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Old 11th June 2010, 04:16 PM
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Originally Posted by gizmochick29 View Post
Hi! My husband and I would really love to move our family over to the US. My husband is British and I have dual citizenship British and American as I was born in the US. I have a social security number, but have never used it as my family moved over to the UK when I was 11 (I'm 30 now). Could someone please give me some advice as to whether they think it would be quite easy for us to move over there (in terms of visa for my husband,etc). Would he need to have a job in place already or could we move over and then look for work (I'd be probably be transferring withing the company I work for now in the UK). I still have some family over in the US, but not really around where we are looking to move to.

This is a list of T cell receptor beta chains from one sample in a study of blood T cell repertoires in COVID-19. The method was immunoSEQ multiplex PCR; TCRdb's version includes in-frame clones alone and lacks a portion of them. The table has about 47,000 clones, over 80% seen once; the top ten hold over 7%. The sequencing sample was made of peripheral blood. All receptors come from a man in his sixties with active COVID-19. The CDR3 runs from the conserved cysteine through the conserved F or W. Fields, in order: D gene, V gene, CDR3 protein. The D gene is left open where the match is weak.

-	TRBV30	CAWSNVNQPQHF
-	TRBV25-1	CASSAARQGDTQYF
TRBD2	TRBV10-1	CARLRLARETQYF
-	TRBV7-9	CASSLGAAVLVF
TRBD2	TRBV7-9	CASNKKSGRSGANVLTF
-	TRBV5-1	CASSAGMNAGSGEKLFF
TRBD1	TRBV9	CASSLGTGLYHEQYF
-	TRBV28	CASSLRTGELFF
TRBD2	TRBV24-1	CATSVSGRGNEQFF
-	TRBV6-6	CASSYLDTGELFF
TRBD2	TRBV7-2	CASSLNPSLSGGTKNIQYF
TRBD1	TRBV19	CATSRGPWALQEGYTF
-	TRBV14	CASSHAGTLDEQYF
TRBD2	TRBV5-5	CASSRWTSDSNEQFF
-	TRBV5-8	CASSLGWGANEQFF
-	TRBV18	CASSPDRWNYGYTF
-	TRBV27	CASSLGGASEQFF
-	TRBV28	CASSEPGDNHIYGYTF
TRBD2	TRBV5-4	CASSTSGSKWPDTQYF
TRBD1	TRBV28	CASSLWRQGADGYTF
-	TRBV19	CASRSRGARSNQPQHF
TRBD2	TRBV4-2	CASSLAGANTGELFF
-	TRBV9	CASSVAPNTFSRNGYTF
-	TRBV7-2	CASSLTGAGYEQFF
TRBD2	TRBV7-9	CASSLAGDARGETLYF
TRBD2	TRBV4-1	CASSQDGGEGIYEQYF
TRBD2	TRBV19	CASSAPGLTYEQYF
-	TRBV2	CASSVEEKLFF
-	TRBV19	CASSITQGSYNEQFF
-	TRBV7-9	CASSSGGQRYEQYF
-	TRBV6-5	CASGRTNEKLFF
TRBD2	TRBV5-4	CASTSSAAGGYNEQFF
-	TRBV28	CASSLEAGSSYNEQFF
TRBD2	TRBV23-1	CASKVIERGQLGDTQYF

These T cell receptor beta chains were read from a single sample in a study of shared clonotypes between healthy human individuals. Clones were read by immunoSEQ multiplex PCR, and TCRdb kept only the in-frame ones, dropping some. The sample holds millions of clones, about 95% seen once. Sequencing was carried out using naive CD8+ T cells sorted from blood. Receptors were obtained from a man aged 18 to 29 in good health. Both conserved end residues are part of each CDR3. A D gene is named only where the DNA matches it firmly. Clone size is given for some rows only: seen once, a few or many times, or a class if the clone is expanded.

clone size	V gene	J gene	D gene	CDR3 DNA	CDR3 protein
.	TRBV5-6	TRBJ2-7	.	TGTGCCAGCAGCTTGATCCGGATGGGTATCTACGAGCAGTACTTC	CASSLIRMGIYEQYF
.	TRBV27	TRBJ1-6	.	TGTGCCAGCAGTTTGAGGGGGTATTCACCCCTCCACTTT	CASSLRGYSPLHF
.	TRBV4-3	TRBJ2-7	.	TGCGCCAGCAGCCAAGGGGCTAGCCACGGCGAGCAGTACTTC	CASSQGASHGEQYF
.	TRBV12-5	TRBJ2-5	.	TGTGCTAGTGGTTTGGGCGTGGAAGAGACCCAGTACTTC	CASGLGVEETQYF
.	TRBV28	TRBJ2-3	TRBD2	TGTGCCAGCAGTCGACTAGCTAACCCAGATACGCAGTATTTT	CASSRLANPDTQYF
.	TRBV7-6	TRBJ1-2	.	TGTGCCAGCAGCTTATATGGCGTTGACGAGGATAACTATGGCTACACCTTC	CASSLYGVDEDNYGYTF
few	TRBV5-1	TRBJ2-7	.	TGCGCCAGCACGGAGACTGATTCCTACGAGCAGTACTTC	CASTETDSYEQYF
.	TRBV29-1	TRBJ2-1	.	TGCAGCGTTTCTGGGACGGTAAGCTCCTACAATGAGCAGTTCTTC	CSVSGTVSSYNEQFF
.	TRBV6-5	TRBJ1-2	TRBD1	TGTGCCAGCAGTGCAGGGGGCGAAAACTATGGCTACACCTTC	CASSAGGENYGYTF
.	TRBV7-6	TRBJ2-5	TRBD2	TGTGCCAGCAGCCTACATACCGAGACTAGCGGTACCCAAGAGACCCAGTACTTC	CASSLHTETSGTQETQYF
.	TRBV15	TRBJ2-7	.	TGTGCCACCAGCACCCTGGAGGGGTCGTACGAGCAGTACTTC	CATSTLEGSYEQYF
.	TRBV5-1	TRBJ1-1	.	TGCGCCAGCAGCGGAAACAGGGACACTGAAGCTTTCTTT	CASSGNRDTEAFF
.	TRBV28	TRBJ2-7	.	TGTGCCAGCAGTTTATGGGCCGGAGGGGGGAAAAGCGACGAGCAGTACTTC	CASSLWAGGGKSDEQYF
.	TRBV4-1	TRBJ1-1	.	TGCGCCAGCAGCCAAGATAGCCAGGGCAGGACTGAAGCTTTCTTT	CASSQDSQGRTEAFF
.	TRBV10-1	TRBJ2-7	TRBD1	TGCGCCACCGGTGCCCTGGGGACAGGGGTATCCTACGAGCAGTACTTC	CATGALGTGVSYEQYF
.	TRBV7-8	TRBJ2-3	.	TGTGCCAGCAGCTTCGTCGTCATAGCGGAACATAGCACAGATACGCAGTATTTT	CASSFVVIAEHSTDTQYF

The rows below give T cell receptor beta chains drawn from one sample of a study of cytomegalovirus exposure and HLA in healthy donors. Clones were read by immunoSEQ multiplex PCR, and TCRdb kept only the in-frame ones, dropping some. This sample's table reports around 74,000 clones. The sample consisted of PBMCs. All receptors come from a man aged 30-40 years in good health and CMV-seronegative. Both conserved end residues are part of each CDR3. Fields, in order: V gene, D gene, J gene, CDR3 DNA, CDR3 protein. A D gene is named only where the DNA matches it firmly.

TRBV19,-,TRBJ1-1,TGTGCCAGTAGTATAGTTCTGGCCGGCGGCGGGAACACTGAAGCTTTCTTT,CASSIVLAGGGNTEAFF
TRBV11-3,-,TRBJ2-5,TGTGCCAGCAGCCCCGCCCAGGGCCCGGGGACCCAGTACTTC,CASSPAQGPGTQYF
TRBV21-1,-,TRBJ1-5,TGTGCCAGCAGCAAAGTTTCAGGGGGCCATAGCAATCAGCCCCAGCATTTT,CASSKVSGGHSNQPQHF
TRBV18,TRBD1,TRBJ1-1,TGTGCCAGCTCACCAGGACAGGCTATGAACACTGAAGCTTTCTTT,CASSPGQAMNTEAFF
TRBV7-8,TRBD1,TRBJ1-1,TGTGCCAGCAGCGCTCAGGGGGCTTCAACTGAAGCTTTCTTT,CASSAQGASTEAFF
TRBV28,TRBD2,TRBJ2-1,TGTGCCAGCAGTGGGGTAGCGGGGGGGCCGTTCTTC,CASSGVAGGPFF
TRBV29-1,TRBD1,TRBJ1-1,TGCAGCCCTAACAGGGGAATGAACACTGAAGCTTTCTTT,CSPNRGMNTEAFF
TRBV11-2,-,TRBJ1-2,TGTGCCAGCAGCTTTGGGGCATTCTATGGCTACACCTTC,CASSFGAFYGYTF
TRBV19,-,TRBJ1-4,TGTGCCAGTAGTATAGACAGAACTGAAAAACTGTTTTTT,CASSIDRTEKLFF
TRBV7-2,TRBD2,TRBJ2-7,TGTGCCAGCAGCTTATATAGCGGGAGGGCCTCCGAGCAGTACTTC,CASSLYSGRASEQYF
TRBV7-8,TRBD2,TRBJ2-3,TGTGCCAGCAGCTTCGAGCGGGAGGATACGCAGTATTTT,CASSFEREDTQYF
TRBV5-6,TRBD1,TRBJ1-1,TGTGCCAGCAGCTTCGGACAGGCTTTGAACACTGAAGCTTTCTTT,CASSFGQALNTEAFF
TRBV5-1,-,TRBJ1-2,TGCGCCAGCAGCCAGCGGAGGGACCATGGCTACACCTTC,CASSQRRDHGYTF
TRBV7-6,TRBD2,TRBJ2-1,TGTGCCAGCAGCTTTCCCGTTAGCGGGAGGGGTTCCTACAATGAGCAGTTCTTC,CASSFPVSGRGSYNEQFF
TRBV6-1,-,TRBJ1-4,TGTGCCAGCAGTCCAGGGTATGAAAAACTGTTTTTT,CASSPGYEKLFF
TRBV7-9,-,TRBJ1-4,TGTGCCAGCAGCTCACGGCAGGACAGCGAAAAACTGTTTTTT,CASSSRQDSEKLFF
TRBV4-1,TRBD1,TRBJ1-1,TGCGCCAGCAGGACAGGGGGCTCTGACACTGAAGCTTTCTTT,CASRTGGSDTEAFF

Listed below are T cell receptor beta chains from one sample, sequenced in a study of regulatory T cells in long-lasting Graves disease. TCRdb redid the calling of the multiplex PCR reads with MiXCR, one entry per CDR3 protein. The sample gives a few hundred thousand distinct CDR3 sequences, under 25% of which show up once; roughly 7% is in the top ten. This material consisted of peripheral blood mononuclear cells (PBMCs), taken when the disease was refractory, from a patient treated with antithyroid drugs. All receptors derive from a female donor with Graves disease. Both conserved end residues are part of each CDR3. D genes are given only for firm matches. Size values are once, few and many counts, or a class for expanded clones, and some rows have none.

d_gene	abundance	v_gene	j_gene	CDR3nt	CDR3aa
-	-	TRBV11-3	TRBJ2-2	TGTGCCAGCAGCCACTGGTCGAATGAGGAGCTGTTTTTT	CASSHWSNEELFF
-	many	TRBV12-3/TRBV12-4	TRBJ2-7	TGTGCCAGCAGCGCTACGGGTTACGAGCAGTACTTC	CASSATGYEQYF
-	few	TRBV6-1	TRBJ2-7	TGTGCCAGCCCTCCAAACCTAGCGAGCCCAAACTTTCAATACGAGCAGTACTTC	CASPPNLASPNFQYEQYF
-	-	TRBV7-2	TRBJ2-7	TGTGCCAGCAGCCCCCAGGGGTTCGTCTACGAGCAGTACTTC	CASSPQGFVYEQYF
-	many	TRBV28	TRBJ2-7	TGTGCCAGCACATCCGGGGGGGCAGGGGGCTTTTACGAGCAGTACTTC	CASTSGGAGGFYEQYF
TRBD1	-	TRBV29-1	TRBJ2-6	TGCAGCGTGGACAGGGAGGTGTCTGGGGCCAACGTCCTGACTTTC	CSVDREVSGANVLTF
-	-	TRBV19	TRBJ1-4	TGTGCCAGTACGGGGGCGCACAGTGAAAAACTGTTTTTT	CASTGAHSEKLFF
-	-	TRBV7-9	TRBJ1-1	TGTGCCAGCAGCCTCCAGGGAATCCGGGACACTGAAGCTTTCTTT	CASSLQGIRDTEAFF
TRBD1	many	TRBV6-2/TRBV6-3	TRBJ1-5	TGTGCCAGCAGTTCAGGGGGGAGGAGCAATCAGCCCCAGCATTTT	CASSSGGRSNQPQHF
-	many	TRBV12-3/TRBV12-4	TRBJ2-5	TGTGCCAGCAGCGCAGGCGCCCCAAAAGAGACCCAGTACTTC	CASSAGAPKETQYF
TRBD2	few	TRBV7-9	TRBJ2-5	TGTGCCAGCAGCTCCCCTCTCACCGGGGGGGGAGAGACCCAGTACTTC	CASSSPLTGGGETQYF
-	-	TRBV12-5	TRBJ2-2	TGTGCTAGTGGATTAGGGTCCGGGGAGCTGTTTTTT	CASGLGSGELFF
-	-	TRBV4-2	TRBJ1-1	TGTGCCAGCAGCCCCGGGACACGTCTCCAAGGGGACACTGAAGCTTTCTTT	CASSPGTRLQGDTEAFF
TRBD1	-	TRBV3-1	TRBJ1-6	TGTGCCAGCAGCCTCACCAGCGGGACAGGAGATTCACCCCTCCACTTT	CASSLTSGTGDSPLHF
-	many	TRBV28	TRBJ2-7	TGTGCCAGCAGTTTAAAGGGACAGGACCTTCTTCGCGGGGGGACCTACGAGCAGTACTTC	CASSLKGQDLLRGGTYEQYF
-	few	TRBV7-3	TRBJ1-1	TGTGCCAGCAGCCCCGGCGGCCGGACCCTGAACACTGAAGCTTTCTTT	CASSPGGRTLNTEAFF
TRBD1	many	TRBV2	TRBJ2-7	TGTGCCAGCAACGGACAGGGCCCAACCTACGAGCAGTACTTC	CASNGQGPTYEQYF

also, would really appreciate some numbers as to the actual cost of moving over there. we have very little in terms of capital. we have had to move back in with my mother-in-law as we couldnt afford the rent here in UK and totally unable to save for a deposit unfortunately. we have a 2 year old and a 10 month old who obviously would be coming with us. i think this would be the right thing to do for my family and my husband would move there tomorrow if it was that easy. please help. any advice would be really appreciated as we really are desparate. we are no longer happy here in the UK